Flash Photography: How To Bounce Flash | Bounce Flash Photography Techniques (Tutorial)
Hello photography enthusiasts!
I am Vanessa Joy, a wedding and portrait photographer based in New York and New Jersey. Today, I want to share with you my knowledge and experience on using bounce flash in photography. If you like photography and want to learn more, make sure to hit the subscribe button and turn on notifications so you don't miss out on my future videos.
Bounce flash is a super helpful technique that can be used in any indoor events or areas where direct flash might not provide the most flattering light pattern. In this tutorial, I will show you how to use bounce flash and how to apply the techniques to get the best results.
To start, you need a flash that you can control the head of and that tilts and swivels around. The flash I am using in this tutorial is the Profoto A1X, but the concepts I'm teaching you will work with any kind of flash you are using. It's all about where you're pointing the flash, not necessarily what flash you have. However, this technique will not work if you're in a place with dark ceilings or walls.
When it comes to choosing where to point your flash, it's best to have control of a light-colored wall or ceiling. If you only have one light wall or ceiling, always point your flash at it, no matter where you're standing or where your subject is. On the other hand, if you have more than one light wall or ceiling, you'll have to plan it out and choose which one to use depending on the direction your subject is facing.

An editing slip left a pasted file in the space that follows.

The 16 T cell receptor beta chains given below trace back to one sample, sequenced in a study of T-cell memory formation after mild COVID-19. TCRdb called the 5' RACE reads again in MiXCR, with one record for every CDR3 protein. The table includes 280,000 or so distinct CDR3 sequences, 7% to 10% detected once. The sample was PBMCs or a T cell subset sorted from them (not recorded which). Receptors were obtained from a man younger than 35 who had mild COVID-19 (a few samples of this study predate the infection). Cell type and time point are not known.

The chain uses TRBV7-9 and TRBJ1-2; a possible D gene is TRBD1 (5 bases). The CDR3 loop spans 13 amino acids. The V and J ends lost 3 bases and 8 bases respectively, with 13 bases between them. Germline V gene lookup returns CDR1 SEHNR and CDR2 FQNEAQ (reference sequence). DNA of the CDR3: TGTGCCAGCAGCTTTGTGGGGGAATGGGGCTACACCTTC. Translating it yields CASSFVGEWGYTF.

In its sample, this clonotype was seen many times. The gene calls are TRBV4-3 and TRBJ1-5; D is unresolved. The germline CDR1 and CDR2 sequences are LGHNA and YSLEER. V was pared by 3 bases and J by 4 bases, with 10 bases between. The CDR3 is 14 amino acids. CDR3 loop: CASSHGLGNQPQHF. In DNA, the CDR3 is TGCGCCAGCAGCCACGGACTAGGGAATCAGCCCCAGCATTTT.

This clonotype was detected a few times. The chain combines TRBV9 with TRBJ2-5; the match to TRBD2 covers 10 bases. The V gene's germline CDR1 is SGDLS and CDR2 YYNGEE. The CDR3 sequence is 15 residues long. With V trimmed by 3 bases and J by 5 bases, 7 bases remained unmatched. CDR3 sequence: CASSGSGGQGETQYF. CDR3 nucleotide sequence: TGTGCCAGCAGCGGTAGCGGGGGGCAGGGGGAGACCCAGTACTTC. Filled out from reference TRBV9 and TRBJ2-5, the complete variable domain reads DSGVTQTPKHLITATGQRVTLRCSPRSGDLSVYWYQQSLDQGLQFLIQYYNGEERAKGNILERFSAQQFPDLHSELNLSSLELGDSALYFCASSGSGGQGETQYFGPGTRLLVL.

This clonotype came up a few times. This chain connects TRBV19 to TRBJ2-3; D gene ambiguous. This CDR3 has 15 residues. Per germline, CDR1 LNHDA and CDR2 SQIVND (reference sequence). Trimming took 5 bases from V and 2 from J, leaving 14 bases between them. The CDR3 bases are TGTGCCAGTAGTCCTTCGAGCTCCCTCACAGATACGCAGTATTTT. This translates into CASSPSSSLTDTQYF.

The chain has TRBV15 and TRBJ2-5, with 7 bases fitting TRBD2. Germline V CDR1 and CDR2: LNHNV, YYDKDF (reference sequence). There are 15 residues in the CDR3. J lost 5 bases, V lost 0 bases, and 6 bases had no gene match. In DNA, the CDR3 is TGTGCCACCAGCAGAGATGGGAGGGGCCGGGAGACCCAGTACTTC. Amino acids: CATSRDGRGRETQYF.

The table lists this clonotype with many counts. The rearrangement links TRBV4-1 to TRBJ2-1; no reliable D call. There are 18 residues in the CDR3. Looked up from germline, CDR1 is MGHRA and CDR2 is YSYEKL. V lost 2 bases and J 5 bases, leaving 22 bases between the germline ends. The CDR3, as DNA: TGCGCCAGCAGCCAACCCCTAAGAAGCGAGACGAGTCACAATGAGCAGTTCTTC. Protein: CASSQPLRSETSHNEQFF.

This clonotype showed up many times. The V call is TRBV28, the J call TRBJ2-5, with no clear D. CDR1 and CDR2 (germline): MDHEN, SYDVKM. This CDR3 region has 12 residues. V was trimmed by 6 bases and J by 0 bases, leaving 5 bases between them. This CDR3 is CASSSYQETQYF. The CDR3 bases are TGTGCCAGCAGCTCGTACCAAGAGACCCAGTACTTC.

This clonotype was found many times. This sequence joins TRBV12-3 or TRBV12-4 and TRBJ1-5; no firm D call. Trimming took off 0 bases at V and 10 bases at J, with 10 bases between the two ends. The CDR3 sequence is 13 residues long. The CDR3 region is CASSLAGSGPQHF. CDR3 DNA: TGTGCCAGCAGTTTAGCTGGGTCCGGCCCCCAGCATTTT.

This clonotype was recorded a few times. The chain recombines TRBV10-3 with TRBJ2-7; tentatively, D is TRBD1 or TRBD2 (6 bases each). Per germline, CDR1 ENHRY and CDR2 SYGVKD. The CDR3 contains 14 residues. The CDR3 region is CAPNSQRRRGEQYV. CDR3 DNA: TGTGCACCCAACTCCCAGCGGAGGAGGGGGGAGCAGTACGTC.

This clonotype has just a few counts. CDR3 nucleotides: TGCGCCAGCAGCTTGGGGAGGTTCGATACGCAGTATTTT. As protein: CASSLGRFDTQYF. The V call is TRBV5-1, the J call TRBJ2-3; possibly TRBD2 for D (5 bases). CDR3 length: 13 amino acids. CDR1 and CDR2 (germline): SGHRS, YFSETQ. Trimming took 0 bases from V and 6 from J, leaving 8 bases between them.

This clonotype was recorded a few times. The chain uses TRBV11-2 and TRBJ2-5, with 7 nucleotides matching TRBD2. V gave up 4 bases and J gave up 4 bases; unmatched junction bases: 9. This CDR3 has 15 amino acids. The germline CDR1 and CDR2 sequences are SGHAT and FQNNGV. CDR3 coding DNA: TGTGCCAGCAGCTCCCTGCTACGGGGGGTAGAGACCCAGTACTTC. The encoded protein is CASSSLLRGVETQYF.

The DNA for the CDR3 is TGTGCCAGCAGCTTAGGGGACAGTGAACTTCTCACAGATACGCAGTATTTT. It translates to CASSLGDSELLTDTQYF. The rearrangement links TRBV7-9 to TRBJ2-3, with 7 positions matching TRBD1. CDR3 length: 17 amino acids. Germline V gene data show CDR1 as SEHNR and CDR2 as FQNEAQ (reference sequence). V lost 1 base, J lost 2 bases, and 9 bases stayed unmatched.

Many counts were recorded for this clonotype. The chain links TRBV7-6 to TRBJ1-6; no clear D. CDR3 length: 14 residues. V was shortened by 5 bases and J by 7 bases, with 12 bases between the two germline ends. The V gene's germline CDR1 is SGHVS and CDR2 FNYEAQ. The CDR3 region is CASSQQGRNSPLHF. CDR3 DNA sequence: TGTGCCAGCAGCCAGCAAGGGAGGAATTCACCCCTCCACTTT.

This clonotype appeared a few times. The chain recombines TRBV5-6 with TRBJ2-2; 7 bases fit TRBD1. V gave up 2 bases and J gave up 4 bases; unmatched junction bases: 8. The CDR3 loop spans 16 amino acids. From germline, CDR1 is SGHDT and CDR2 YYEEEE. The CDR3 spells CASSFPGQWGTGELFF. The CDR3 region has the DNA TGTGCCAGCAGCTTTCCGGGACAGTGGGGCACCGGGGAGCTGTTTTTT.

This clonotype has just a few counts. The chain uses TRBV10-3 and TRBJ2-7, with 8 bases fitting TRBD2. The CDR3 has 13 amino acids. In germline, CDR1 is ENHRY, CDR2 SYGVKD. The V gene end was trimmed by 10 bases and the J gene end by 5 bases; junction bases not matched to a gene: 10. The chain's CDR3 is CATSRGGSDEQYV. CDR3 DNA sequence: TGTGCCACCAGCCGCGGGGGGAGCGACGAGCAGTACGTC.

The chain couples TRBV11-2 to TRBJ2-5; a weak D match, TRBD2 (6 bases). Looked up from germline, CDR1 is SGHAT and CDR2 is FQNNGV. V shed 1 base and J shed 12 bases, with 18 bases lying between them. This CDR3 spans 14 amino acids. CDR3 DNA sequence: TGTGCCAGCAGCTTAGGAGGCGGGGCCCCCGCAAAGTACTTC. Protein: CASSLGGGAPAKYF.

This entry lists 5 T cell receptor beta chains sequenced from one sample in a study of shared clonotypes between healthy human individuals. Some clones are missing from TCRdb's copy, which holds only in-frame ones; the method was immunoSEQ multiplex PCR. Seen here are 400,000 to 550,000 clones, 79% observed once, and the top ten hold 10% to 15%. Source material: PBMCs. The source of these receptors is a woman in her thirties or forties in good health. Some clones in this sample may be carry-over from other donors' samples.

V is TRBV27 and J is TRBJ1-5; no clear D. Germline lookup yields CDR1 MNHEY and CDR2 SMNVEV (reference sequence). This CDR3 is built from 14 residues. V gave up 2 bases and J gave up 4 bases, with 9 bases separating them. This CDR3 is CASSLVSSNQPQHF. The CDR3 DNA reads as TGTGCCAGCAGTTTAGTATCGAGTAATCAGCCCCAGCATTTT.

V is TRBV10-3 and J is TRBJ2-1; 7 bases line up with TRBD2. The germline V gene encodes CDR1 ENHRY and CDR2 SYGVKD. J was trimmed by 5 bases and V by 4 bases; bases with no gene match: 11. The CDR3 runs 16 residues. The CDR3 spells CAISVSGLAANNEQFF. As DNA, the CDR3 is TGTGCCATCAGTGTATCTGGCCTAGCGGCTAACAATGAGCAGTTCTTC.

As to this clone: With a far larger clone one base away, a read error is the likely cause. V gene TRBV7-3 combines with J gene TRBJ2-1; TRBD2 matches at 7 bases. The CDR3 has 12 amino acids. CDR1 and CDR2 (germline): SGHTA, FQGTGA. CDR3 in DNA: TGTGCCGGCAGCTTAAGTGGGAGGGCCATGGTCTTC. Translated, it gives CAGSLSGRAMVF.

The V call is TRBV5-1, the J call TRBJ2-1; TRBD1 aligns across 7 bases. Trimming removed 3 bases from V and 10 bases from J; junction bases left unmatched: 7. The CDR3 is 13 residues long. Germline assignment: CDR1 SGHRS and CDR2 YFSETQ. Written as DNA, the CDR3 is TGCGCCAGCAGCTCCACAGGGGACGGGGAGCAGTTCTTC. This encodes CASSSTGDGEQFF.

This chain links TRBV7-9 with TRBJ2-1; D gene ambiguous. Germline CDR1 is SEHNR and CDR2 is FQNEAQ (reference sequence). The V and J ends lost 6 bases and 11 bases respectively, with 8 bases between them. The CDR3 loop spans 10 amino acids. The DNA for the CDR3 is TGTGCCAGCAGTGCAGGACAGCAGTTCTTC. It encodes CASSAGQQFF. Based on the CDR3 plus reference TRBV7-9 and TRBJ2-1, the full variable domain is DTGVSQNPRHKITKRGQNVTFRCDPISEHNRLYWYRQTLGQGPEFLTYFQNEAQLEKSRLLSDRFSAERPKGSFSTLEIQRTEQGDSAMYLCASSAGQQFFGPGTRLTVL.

To get started, I like to have my flash set to TTL (through-the-lens) mode. This allows the flash to do the work for me and reevaluate how bright it needs to be as I move around constantly. I also like to have a lower ISO and a higher camera sync speed to allow some ambient light into the room and freeze the action.
Once you get your base exposure, turn on your flash and adjust your settings to get the desired look you want. For example, at a wedding reception, I usually have an ISO between 1600 and 2000, an aperture of 2.5, and a sync speed of 200th of a second.
In this tutorial, I also demonstrate how to use bounce flash by having my model, Juliana, face different directions and point my flash in the appropriate direction. This is a game of moving your flash around and finding the right light pattern on your subject's face.
If you want to learn more, don't forget to download my free posing inspiration guide by clicking the link in the description below. Whether you're shooting portraits, events, or anything in between, bounce flash is a technique you don't want to miss out on.
I hope you found this tutorial helpful and informative. If you have any questions, feel free to ask in the comments section. And as always, happy shooting!